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Promethean moment? Apocalypse? The latest over-hype? Sue Mizera reflects on the ever-changing tech landscape and if these new developments are a scifi dream, dystopian nightmare, or the latest bandwagon. Part I. 

Before turning to marketing, we have to spend a minute on the current moment that is AI: spotlight on ChatGPT

For Sundar Pichai, Google’s chief executive reportedly not known for overstatement, the new tech landscape moment is Promethean: “AI is probably the most important thing humanity has ever worked on, more profound than electricity or fire.” 

For the Opinion Columnist Thomas Friedman, witnessing a demonstration of ChatGPT4 for the first time, the experience recalled “the invention of the printing press, the scientific, agricultural, industrial and nuclear power revolutions combined, plus personal computing and the internet.” He cited the science fiction writer Arthur Clarke: “Any sufficiently advanced technology is indistinguishable from magic.” 

For the small, elite group of people actually creating AI, it is a different story: there is little consensus about AI among them, although most agree they’re not sure what they’re creating. In a recent survey of this group, a full 10% said they believe they may be working towards a system that can eliminate humanity. Elsewhere, their work has been likened to “summoning”, as if they are witches stirring a brew, from which gods, or perhaps devils, probably both, will emerge. Others wonder if AI is just cryptocurrency and bitcoin all over again. How about those self-driving cars, Mr. Musk! How about that metaverse, Mr. Zuckerberg!  “Hey Siri, set the alarm for 5:15.”

Factually, there’s just so much we don’t know. Does AI think? Maybe. Gary Marcus says this is impossible, given AI’s “limited” base in neural networks; others wonder if AI isn’t so different from how our brains actually work, as a lot of human reasoning similarly recognises patterns and predicts what comes next. 

Does AI desire and yearn? Can it develop a personality? Probably. Recall the recent Kevin Roose incident that resulted in Bing’s Sydney being requisitioned.

Will it ever discern truth from falsity? Not currently, but theoretically, yes, with new cognitive developments, hybrid systems, and greater integration with other systems. (The more data we have, the more diverse the sources, the better the model becomes; and the more emergent behaviours develop, e.g., its learning how to code –which still mystifies researchers.) Will it be useful only in some narrow domains, e.g., computer programming, rhymes for light verse, according to the eminence grise, Noam Chomsky

Or will it solve some of the most wicked problems in science at a speed and scope worthy of Nobel Prizes, e.g., it’s already predicting the 3D shapes of proteins using only their amino acid sequences. 

Eventually, could AI systems be hacked, causing wild disruptions in businesses, countries, financial and energy systems? A terrifying possibility. Will it change things — life, work, leisure, study, companionship and relationships, as we know them? Almost certainly. Take the simplest example — as ChatGPT can integrate with other systems, like TaskRabbit, we reportedly can all soon have personal assistants to handle our correspondence, make our appointments, maybe even do our taxes.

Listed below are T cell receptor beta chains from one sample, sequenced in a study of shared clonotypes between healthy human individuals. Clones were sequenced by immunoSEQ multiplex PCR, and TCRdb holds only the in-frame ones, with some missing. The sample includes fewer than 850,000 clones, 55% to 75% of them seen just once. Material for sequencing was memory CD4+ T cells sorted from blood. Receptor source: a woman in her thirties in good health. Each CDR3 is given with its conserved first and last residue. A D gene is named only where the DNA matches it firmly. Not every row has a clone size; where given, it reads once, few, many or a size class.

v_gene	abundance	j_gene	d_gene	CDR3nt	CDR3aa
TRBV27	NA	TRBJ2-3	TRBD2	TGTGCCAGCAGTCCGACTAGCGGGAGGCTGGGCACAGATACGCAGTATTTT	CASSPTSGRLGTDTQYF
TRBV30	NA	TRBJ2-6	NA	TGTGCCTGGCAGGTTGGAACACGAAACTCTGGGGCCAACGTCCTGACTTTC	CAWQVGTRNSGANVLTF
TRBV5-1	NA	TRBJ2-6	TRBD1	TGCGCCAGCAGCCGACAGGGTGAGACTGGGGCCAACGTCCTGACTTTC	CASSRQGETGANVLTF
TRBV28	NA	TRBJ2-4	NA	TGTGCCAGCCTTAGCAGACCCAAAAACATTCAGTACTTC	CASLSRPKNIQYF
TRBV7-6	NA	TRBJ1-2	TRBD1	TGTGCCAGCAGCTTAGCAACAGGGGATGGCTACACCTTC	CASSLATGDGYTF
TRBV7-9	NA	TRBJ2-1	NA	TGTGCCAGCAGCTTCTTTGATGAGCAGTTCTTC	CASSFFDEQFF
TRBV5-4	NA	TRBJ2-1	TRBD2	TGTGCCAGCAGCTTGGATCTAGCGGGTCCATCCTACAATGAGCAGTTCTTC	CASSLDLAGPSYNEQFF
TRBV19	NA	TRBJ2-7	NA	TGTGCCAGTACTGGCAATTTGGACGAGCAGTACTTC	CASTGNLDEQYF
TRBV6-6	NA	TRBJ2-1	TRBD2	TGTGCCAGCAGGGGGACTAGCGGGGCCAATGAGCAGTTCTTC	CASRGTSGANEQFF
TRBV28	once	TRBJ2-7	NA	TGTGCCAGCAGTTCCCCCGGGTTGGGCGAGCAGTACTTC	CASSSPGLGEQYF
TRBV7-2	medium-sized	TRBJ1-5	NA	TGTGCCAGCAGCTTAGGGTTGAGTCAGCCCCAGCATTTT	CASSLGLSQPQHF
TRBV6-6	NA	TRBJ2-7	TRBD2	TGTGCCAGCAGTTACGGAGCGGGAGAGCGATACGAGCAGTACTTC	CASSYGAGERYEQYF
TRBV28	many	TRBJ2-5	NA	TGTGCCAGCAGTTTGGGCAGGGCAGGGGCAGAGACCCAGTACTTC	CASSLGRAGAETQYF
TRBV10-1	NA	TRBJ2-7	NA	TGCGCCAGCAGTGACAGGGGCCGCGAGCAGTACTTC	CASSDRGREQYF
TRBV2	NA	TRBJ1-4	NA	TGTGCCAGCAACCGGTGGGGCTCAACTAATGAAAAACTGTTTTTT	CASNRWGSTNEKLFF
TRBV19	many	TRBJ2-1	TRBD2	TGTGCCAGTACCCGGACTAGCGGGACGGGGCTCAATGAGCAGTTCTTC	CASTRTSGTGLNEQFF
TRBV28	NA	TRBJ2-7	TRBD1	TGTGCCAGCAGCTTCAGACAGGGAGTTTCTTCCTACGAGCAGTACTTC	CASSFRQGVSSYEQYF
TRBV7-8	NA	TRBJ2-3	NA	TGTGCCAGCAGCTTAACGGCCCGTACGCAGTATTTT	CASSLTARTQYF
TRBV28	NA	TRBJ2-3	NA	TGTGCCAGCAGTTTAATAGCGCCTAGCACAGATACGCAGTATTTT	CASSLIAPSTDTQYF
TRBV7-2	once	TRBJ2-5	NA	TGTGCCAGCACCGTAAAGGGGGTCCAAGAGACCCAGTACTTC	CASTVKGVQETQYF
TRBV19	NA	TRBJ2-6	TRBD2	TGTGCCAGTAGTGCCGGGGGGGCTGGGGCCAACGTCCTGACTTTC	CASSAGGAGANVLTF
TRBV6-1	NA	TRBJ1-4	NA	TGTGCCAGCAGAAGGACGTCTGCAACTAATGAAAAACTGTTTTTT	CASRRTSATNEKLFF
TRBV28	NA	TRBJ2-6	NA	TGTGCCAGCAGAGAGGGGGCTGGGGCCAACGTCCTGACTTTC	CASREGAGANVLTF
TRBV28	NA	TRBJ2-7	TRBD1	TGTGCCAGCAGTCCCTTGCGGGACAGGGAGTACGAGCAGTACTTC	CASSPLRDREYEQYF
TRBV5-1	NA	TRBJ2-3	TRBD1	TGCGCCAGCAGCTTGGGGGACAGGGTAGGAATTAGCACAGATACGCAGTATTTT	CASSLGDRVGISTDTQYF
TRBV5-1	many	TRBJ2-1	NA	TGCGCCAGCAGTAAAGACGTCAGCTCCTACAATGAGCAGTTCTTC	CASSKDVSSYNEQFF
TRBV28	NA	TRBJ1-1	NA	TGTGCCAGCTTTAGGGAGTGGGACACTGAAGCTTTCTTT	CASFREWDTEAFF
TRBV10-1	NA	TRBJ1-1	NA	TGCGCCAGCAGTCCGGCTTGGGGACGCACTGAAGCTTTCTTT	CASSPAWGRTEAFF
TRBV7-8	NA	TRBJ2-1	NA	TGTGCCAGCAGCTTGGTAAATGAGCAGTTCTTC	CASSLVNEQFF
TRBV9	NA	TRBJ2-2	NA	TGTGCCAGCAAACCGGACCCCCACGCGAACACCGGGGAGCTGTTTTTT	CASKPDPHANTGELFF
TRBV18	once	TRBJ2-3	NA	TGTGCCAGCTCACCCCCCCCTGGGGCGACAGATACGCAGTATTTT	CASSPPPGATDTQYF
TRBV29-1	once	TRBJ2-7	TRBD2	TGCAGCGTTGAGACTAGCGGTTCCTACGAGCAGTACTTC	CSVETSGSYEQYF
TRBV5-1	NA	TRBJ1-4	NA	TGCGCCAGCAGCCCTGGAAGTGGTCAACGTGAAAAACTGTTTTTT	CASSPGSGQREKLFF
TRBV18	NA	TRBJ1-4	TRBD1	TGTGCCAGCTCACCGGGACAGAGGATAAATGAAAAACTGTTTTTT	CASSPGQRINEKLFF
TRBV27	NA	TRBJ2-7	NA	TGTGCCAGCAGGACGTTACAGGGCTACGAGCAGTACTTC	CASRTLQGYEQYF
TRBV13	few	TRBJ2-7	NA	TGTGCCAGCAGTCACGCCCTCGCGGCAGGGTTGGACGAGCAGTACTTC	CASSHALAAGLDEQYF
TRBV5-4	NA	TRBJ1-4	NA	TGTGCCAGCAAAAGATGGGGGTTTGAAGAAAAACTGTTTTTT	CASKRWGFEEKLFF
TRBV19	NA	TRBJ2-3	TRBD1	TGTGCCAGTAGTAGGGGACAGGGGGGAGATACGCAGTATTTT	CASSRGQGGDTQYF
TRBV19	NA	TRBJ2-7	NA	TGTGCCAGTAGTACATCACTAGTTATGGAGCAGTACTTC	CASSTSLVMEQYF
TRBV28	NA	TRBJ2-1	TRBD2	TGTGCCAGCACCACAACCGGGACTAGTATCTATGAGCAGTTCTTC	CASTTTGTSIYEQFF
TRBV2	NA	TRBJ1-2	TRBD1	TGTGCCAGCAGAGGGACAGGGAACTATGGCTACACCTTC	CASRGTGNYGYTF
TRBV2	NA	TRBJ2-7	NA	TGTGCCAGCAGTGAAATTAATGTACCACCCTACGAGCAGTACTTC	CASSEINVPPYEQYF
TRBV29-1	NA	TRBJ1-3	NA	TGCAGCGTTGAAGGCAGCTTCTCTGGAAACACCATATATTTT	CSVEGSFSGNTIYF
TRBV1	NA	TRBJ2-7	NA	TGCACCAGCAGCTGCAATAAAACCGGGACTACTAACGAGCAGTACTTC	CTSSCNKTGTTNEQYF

And it’s all happening at lightning speed, not just the seconds it takes to produce content; advances to whole AI systems are being rolled out onto the market, exceeding even insider expectations. ChatGPT4, already in beta testing as of 1Q 2023 and taking waiting lists, starts to reveal how today’s systems are, at best, clumsy beginners. As of end-March, 2023, over 1000 technology leaders urged AI labs to pause development of the most advanced systems (nothing beyond GPT4), warning in an open letter that AI tools present “profound risks to society and humanity.” 

It is the moment we are in.

How will ChatGPT impact B2B , plus and minus?

Putting aside all the uncertainty of what we don’t yet know or fully understand about AI and Chat GPT, let’s make an abrupt turn and go straightaway to marketing. What changes might AI and ChatGPT, of whatever number, bring to B2B marketing, itself a quickly advancing discipline, ever-changing and always expanding? What plusses and minuses for the function as a whole might ChatGPT bring in the short to near- and longer-term?  

Let’s make the exercise personal, marketer. Isn’t it likely that ChatGPT will impact the full range of your daily responsibilities, from content-creation to interfacing with the tech stack, brand management, CX, interfacing with your management team, and managing your agency partners? We are necessarily in “best-guess” territory and predictions are almost always wrong; still, there is no time like the present to put some stakes in the ground, even as it’s shifting. I am reminded that for everyone who says “man plans and god laughs,” there is the counter-balancing maxim, “there is nothing so practical as a good theory.” Fore-warned, fore-armed, is hard to argue with. 

Short-term (1-3 years): Many plusses, some cautions, for the B2B marketer

I’ll begin by turning over some cards and revealing our hand: we’re reasonably optimistic about the benefits that AI has to offer marketers. Given the multiple problems that AI can likely solve, potentially bringing multiple costs down with it (costs not yet clear), we believe AI and ChatGPT offer a genuinely “winning formula,” at least in the short-term; so we see them moving in, probably here to stay. But as ever, it is important to keep eyes wide open and not fall for hype. The really important question is: 

What do you think, B2B marketer?

Check out part II here, and part III here.

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